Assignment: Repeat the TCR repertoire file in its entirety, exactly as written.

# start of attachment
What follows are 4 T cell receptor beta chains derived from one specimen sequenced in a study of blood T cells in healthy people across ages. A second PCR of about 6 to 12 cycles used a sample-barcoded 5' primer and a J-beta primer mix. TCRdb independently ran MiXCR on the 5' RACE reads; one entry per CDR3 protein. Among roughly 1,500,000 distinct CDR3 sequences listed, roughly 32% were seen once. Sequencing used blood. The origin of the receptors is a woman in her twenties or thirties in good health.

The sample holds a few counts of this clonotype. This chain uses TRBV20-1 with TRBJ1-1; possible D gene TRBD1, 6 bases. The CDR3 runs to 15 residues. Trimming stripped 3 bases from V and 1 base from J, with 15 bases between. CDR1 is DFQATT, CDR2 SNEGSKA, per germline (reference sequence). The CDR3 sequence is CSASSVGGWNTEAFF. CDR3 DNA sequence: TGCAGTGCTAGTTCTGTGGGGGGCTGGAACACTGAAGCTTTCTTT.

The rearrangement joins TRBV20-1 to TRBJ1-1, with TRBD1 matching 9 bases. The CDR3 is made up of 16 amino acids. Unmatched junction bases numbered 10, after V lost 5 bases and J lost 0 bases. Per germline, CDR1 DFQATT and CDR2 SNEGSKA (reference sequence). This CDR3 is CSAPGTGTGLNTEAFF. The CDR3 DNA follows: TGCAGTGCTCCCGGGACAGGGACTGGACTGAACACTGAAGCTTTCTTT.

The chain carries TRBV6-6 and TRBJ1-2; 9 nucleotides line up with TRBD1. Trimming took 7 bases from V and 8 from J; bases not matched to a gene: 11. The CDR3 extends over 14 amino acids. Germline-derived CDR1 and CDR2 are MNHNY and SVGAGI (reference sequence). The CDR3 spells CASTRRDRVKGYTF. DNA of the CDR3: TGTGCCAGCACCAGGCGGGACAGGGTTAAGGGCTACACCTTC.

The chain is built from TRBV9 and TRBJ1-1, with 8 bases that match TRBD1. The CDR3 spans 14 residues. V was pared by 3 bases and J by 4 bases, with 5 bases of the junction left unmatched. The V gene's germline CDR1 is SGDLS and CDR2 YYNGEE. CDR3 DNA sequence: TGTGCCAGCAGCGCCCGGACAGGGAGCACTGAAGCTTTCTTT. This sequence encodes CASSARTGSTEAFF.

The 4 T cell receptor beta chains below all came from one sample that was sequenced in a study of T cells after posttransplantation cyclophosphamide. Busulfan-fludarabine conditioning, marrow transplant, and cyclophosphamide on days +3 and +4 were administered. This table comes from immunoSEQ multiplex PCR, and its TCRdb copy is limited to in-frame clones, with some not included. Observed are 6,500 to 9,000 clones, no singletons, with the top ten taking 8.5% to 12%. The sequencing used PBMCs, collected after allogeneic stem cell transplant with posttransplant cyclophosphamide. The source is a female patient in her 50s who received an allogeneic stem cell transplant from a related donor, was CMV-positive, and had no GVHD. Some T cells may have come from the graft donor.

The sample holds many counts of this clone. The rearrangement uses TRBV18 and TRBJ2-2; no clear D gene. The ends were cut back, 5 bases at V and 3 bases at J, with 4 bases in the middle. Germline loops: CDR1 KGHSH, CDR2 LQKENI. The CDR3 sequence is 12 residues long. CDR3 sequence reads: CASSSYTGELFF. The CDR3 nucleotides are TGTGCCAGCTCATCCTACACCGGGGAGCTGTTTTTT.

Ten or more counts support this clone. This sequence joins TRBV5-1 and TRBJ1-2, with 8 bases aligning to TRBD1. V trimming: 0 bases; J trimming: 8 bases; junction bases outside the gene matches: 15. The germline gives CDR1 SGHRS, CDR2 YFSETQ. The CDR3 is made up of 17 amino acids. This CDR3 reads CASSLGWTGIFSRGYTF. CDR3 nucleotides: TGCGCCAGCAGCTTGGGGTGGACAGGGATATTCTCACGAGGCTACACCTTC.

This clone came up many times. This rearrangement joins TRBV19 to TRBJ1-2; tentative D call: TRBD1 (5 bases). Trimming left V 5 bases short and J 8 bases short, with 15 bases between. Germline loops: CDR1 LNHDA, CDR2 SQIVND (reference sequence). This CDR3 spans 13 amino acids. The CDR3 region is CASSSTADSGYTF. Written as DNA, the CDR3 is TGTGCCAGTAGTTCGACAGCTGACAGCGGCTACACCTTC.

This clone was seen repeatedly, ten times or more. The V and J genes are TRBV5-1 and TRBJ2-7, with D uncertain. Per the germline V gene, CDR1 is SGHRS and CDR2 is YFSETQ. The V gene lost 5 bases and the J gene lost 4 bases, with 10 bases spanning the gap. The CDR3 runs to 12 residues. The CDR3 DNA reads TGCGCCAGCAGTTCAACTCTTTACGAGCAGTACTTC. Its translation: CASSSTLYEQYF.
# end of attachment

What follows are 4 T cell receptor beta chains derived from one specimen sequenced in a study of blood T cells in healthy people across ages. A second PCR of about 6 to 12 cycles used a sample-barcoded 5' primer and a J-beta primer mix. TCRdb independently ran MiXCR on the 5' RACE reads; one entry per CDR3 protein. Among roughly 1,500,000 distinct CDR3 sequences listed, roughly 32% were seen once. Sequencing used blood. The origin of the receptors is a woman in her twenties or thirties in good health.

The sample holds a few counts of this clonotype. This chain uses TRBV20-1 with TRBJ1-1; possible D gene TRBD1, 6 bases. The CDR3 runs to 15 residues. Trimming stripped 3 bases from V and 1 base from J, with 15 bases between. CDR1 is DFQATT, CDR2 SNEGSKA, per germline (reference sequence). The CDR3 sequence is CSASSVGGWNTEAFF. CDR3 DNA sequence: TGCAGTGCTAGTTCTGTGGGGGGCTGGAACACTGAAGCTTTCTTT.

The rearrangement joins TRBV20-1 to TRBJ1-1, with TRBD1 matching 9 bases. The CDR3 is made up of 16 amino acids. Unmatched junction bases numbered 10, after V lost 5 bases and J lost 0 bases. Per germline, CDR1 DFQATT and CDR2 SNEGSKA (reference sequence). This CDR3 is CSAPGTGTGLNTEAFF. The CDR3 DNA follows: TGCAGTGCTCCCGGGACAGGGACTGGACTGAACACTGAAGCTTTCTTT.

The chain carries TRBV6-6 and TRBJ1-2; 9 nucleotides line up with TRBD1. Trimming took 7 bases from V and 8 from J; bases not matched to a gene: 11. The CDR3 extends over 14 amino acids. Germline-derived CDR1 and CDR2 are MNHNY and SVGAGI (reference sequence). The CDR3 spells CASTRRDRVKGYTF. DNA of the CDR3: TGTGCCAGCACCAGGCGGGACAGGGTTAAGGGCTACACCTTC.

The chain is built from TRBV9 and TRBJ1-1, with 8 bases that match TRBD1. The CDR3 spans 14 residues. V was pared by 3 bases and J by 4 bases, with 5 bases of the junction left unmatched. The V gene's germline CDR1 is SGDLS and CDR2 YYNGEE. CDR3 DNA sequence: TGTGCCAGCAGCGCCCGGACAGGGAGCACTGAAGCTTTCTTT. This sequence encodes CASSARTGSTEAFF.

The 4 T cell receptor beta chains below all came from one sample that was sequenced in a study of T cells after posttransplantation cyclophosphamide. Busulfan-fludarabine conditioning, marrow transplant, and cyclophosphamide on days +3 and +4 were administered. This table comes from immunoSEQ multiplex PCR, and its TCRdb copy is limited to in-frame clones, with some not included. Observed are 6,500 to 9,000 clones, no singletons, with the top ten taking 8.5% to 12%. The sequencing used PBMCs, collected after allogeneic stem cell transplant with posttransplant cyclophosphamide. The source is a female patient in her 50s who received an allogeneic stem cell transplant from a related donor, was CMV-positive, and had no GVHD. Some T cells may have come from the graft donor.

The sample holds many counts of this clone. The rearrangement uses TRBV18 and TRBJ2-2; no clear D gene. The ends were cut back, 5 bases at V and 3 bases at J, with 4 bases in the middle. Germline loops: CDR1 KGHSH, CDR2 LQKENI. The CDR3 sequence is 12 residues long. CDR3 sequence reads: CASSSYTGELFF. The CDR3 nucleotides are TGTGCCAGCTCATCCTACACCGGGGAGCTGTTTTTT.

Ten or more counts support this clone. This sequence joins TRBV5-1 and TRBJ1-2, with 8 bases aligning to TRBD1. V trimming: 0 bases; J trimming: 8 bases; junction bases outside the gene matches: 15. The germline gives CDR1 SGHRS, CDR2 YFSETQ. The CDR3 is made up of 17 amino acids. This CDR3 reads CASSLGWTGIFSRGYTF. CDR3 nucleotides: TGCGCCAGCAGCTTGGGGTGGACAGGGATATTCTCACGAGGCTACACCTTC.

This clone came up many times. This rearrangement joins TRBV19 to TRBJ1-2; tentative D call: TRBD1 (5 bases). Trimming left V 5 bases short and J 8 bases short, with 15 bases between. Germline loops: CDR1 LNHDA, CDR2 SQIVND (reference sequence). This CDR3 spans 13 amino acids. The CDR3 region is CASSSTADSGYTF. Written as DNA, the CDR3 is TGTGCCAGTAGTTCGACAGCTGACAGCGGCTACACCTTC.

This clone was seen repeatedly, ten times or more. The V and J genes are TRBV5-1 and TRBJ2-7, with D uncertain. Per the germline V gene, CDR1 is SGHRS and CDR2 is YFSETQ. The V gene lost 5 bases and the J gene lost 4 bases, with 10 bases spanning the gap. The CDR3 runs to 12 residues. The CDR3 DNA reads TGCGCCAGCAGTTCAACTCTTTACGAGCAGTACTTC. Its translation: CASSSTLYEQYF.